TPWD News Release — March 14, 2011
ATHENS—For many people, second only to the thrill of landing a trophy fish is seeing one’s name go into the record book for the catch.
Texas Parks and Wildlife Department’s Joedy Gray is the person in charge of making that happen, and with the cooperation and enthusiasm of Texas anglers, he was very busy in 2010.
“My number one goal when I took over the Angler Recognition Program in 2002 was to increase angler participation, especially among youth, and it looks as if that is being accomplished,” Gray said.
Gray cites the following facts to support his claim.
In calendar year 2010,
Gray is especially proud of the fact that the 356 First Fish awards was extremely high. The previous record was 73 in 2003. First Fish awards go to anglers who report catching their first fish ever, and more than a few go to adults.
Texas Parks and Wildlife Department recognizes not just catches of big fish but also fishing excellence through its Angler Recognition Program. The program maintains state record lists for public and private waters and water body records for all public lakes, rivers, and bays. The program also issues certificates for other types of angler achievements such as first fish, big fish, elite angler and outstanding angler. Information on awards categories and current records can be found on the TPWD web site at http://tpwd.texas.gov/fishboat/fish/programs/fishrecords/.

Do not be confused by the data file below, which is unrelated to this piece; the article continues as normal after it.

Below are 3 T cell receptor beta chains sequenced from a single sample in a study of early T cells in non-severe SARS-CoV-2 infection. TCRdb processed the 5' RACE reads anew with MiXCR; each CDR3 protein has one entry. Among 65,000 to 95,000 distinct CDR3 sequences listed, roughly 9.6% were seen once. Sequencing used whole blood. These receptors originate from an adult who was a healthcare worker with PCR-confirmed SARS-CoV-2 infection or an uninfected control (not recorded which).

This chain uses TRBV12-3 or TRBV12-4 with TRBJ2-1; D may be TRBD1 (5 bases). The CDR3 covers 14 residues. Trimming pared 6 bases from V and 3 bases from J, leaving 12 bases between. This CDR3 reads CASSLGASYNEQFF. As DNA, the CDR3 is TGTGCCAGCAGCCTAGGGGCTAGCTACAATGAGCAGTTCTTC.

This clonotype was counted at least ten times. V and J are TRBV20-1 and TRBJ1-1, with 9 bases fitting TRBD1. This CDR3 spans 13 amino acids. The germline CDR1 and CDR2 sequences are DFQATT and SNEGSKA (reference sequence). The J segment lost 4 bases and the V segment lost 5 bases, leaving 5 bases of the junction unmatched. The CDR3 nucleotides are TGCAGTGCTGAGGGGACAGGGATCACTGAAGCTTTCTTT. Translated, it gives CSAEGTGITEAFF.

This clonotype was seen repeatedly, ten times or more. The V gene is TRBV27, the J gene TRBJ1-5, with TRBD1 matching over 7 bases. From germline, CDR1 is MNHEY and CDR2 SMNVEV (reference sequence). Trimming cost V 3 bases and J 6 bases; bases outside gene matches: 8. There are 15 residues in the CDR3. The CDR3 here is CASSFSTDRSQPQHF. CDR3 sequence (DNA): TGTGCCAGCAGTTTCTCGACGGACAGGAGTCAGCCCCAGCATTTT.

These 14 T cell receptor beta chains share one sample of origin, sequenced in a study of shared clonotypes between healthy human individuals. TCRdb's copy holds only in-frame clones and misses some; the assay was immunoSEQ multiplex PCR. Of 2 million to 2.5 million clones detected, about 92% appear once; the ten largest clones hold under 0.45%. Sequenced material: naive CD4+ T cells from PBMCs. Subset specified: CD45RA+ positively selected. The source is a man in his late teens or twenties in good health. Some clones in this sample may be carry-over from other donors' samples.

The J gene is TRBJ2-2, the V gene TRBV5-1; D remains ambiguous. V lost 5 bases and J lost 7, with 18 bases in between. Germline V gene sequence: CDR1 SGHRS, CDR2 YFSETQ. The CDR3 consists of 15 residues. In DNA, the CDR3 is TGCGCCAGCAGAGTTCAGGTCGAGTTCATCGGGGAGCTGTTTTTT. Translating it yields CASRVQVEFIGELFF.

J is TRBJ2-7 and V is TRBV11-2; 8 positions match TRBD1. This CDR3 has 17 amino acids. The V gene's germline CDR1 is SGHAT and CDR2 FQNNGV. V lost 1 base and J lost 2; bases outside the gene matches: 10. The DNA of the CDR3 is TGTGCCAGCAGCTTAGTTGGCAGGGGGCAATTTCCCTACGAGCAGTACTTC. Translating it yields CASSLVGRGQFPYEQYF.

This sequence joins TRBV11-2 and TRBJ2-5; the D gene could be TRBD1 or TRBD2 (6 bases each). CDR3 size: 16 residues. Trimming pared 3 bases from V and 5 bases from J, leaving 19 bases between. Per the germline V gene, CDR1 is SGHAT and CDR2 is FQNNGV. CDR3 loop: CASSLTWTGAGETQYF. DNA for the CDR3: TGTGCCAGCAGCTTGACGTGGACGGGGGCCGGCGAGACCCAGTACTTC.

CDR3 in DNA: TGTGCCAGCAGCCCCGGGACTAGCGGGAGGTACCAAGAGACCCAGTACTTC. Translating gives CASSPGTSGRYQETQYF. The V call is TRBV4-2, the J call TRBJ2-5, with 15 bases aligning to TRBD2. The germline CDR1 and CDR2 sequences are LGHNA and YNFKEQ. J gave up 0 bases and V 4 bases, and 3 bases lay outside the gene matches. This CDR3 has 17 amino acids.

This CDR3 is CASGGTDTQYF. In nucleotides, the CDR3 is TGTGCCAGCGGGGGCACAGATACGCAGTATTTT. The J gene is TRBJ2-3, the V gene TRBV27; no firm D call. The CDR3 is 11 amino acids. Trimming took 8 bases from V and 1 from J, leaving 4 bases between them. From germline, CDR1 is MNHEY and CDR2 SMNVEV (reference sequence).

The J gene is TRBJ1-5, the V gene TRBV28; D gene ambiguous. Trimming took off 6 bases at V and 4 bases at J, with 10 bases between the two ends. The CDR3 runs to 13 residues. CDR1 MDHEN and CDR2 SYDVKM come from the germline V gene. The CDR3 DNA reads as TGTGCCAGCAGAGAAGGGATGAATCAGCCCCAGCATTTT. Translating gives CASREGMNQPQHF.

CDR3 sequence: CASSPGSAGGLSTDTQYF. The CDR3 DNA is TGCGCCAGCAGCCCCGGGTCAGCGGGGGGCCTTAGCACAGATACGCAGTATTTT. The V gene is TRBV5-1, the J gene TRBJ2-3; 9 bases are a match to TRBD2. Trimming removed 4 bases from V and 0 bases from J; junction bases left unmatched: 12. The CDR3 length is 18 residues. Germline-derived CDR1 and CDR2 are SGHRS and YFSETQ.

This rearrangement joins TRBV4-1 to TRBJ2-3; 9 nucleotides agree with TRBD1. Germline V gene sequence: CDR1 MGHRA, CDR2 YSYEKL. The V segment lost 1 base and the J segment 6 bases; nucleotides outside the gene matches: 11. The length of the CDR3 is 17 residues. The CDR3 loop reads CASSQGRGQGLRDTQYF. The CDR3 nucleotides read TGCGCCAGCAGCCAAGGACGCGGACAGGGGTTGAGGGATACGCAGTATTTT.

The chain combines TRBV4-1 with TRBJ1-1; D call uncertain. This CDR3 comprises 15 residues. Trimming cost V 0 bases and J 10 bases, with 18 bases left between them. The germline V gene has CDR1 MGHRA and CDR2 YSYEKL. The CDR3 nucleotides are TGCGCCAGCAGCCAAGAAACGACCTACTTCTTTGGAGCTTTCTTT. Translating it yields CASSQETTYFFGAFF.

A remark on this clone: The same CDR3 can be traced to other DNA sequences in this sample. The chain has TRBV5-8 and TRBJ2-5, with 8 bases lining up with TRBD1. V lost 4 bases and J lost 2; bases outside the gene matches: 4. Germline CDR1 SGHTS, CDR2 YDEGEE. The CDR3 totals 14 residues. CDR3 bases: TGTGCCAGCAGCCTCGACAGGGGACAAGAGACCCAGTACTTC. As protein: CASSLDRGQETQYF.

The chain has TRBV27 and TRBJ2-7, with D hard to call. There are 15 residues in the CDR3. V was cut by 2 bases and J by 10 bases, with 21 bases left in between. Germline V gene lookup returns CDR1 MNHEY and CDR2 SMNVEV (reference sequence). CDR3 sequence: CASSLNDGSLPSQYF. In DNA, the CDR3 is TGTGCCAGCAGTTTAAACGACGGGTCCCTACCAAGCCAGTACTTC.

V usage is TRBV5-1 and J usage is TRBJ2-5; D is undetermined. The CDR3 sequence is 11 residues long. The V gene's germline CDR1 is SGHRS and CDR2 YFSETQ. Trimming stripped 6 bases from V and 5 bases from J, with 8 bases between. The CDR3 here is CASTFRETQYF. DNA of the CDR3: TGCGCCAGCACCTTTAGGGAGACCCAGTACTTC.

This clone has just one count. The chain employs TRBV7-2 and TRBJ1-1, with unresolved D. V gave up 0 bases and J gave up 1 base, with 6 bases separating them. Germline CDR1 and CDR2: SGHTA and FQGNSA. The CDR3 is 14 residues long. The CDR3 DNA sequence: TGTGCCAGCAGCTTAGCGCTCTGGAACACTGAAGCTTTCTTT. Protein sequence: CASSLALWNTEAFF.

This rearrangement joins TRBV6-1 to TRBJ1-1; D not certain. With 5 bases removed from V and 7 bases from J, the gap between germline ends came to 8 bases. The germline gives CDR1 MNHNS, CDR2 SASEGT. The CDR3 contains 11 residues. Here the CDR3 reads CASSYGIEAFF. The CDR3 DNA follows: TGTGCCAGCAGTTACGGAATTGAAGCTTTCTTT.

For state and water body records, junior anglers (under 17 years of age) compete in a separate division. If a junior angler’s catch beats an all-ages record, the young angler receives recognition in both divisions.
The catch-and-release division is relatively new and is one of Gray’s innovations. “It’s often difficult or impossible to find a certified scale to get a weight on a fish, and sometimes fish die while the angler is looking for a place to weigh it,” Gray said. “That’s why we started awarding catch-and-release records, which require only a photo of the fish with a measuring device.” Catch-and-release allows anglers to take an active part in conserving fish by releasing them immediately after catching and photographing them.
Gray is also working to increase awareness of the program among youth, especially those who fish in salt water. “If anglers have their own certified scale, each bay system in the state has a number of youth records available,” Gray points out. And a catch does not have to be Texas-sized to qualify in a category with no existing record. “There is a minimum weight requirement of two ounces or 0.125 pounds for youth and an eight-ounce or 0.5-pound minimum for adults,” Gray said.
In all, 14,179 catches have been awarded 21,095 awards. Gray would love to make your name the next to go into the record book.